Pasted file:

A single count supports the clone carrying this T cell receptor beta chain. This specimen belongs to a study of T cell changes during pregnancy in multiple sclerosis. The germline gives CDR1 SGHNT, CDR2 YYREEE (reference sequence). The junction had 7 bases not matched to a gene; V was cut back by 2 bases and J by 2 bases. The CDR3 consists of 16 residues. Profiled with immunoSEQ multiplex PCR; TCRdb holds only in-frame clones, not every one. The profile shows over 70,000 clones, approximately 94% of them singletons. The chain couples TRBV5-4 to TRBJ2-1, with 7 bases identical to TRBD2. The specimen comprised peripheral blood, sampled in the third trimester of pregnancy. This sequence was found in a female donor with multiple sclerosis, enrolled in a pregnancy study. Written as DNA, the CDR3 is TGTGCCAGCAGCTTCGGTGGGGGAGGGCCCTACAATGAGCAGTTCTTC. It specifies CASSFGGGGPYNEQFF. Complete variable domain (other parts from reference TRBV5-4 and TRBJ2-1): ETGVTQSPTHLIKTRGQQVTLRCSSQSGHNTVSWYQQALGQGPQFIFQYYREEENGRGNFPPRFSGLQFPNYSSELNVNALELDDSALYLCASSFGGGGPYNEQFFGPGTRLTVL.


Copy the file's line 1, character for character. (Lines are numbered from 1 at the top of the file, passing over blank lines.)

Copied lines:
A single count supports the clone carrying this T cell receptor beta chain. This specimen belongs to a study of T cell changes during pregnancy in multiple sclerosis. The germline gives CDR1 SGHNT, CDR2 YYREEE (reference sequence). The junction had 7 bases not matched to a gene; V was cut back by 2 bases and J by 2 bases. The CDR3 consists of 16 residues. Profiled with immunoSEQ multiplex PCR; TCRdb holds only in-frame clones, not every one. The profile shows over 70,000 clones, approximately 94% of them singletons. The chain couples TRBV5-4 to TRBJ2-1, with 7 bases identical to TRBD2. The specimen comprised peripheral blood, sampled in the third trimester of pregnancy. This sequence was found in a female donor with multiple sclerosis, enrolled in a pregnancy study. Written as DNA, the CDR3 is TGTGCCAGCAGCTTCGGTGGGGGAGGGCCCTACAATGAGCAGTTCTTC. It specifies CASSFGGGGPYNEQFF. Complete variable domain (other parts from reference TRBV5-4 and TRBJ2-1): ETGVTQSPTHLIKTRGQQVTLRCSSQSGHNTVSWYQQALGQGPQFIFQYYREEENGRGNFPPRFSGLQFPNYSSELNVNALELDDSALYLCASSFGGGGPYNEQFFGPGTRLTVL.